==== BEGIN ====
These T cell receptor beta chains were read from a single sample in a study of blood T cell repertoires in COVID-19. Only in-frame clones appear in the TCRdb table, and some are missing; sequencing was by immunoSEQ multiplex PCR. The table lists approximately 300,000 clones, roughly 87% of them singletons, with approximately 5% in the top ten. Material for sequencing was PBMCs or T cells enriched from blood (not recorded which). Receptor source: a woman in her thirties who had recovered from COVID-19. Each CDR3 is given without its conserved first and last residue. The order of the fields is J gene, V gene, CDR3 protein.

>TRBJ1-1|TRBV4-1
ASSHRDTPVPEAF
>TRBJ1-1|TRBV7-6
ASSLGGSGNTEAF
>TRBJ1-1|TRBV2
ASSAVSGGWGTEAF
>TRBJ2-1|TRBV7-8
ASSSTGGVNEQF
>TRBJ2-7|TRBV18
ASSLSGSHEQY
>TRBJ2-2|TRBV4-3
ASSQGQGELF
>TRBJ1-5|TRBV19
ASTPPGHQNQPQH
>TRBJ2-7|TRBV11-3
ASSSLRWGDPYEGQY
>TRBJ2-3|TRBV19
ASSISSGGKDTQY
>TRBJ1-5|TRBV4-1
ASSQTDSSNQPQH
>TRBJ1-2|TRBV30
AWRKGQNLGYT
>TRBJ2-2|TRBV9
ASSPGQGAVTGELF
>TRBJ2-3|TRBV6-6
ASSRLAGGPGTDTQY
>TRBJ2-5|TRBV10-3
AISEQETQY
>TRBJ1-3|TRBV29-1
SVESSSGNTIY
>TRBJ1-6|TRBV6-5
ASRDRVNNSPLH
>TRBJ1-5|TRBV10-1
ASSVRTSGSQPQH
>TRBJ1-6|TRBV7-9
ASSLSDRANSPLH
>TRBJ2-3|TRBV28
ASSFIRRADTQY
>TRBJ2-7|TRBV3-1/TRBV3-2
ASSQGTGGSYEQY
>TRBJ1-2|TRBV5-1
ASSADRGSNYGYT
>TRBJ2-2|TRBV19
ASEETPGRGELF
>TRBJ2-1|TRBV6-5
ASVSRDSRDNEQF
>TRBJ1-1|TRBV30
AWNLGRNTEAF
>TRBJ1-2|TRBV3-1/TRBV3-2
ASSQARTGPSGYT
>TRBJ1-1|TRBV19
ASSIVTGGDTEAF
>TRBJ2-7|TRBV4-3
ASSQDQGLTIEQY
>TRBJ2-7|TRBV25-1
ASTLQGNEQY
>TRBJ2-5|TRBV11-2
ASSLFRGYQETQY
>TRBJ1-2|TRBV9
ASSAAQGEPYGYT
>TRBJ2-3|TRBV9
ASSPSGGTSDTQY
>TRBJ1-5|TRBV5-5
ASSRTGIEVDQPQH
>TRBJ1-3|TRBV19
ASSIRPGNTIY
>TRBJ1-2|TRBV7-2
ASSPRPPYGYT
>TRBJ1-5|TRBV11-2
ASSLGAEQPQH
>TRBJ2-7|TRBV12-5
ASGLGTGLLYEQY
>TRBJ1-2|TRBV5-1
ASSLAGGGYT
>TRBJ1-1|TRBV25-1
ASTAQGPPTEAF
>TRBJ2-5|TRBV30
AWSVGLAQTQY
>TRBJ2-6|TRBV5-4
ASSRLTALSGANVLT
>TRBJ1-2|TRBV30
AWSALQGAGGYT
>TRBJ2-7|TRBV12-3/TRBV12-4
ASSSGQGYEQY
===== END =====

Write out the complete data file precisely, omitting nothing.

These T cell receptor beta chains were read from a single sample in a study of blood T cell repertoires in COVID-19. Only in-frame clones appear in the TCRdb table, and some are missing; sequencing was by immunoSEQ multiplex PCR. The table lists approximately 300,000 clones, roughly 87% of them singletons, with approximately 5% in the top ten. Material for sequencing was PBMCs or T cells enriched from blood (not recorded which). Receptor source: a woman in her thirties who had recovered from COVID-19. Each CDR3 is given without its conserved first and last residue. The order of the fields is J gene, V gene, CDR3 protein.

>TRBJ1-1|TRBV4-1
ASSHRDTPVPEAF
>TRBJ1-1|TRBV7-6
ASSLGGSGNTEAF
>TRBJ1-1|TRBV2
ASSAVSGGWGTEAF
>TRBJ2-1|TRBV7-8
ASSSTGGVNEQF
>TRBJ2-7|TRBV18
ASSLSGSHEQY
>TRBJ2-2|TRBV4-3
ASSQGQGELF
>TRBJ1-5|TRBV19
ASTPPGHQNQPQH
>TRBJ2-7|TRBV11-3
ASSSLRWGDPYEGQY
>TRBJ2-3|TRBV19
ASSISSGGKDTQY
>TRBJ1-5|TRBV4-1
ASSQTDSSNQPQH
>TRBJ1-2|TRBV30
AWRKGQNLGYT
>TRBJ2-2|TRBV9
ASSPGQGAVTGELF
>TRBJ2-3|TRBV6-6
ASSRLAGGPGTDTQY
>TRBJ2-5|TRBV10-3
AISEQETQY
>TRBJ1-3|TRBV29-1
SVESSSGNTIY
>TRBJ1-6|TRBV6-5
ASRDRVNNSPLH
>TRBJ1-5|TRBV10-1
ASSVRTSGSQPQH
>TRBJ1-6|TRBV7-9
ASSLSDRANSPLH
>TRBJ2-3|TRBV28
ASSFIRRADTQY
>TRBJ2-7|TRBV3-1/TRBV3-2
ASSQGTGGSYEQY
>TRBJ1-2|TRBV5-1
ASSADRGSNYGYT
>TRBJ2-2|TRBV19
ASEETPGRGELF
>TRBJ2-1|TRBV6-5
ASVSRDSRDNEQF
>TRBJ1-1|TRBV30
AWNLGRNTEAF
>TRBJ1-2|TRBV3-1/TRBV3-2
ASSQARTGPSGYT
>TRBJ1-1|TRBV19
ASSIVTGGDTEAF
>TRBJ2-7|TRBV4-3
ASSQDQGLTIEQY
>TRBJ2-7|TRBV25-1
ASTLQGNEQY
>TRBJ2-5|TRBV11-2
ASSLFRGYQETQY
>TRBJ1-2|TRBV9
ASSAAQGEPYGYT
>TRBJ2-3|TRBV9
ASSPSGGTSDTQY
>TRBJ1-5|TRBV5-5
ASSRTGIEVDQPQH
>TRBJ1-3|TRBV19
ASSIRPGNTIY
>TRBJ1-2|TRBV7-2
ASSPRPPYGYT
>TRBJ1-5|TRBV11-2
ASSLGAEQPQH
>TRBJ2-7|TRBV12-5
ASGLGTGLLYEQY
>TRBJ1-2|TRBV5-1
ASSLAGGGYT
>TRBJ1-1|TRBV25-1
ASTAQGPPTEAF
>TRBJ2-5|TRBV30
AWSVGLAQTQY
>TRBJ2-6|TRBV5-4
ASSRLTALSGANVLT
>TRBJ1-2|TRBV30
AWSALQGAGGYT
>TRBJ2-7|TRBV12-3/TRBV12-4
ASSSGQGYEQY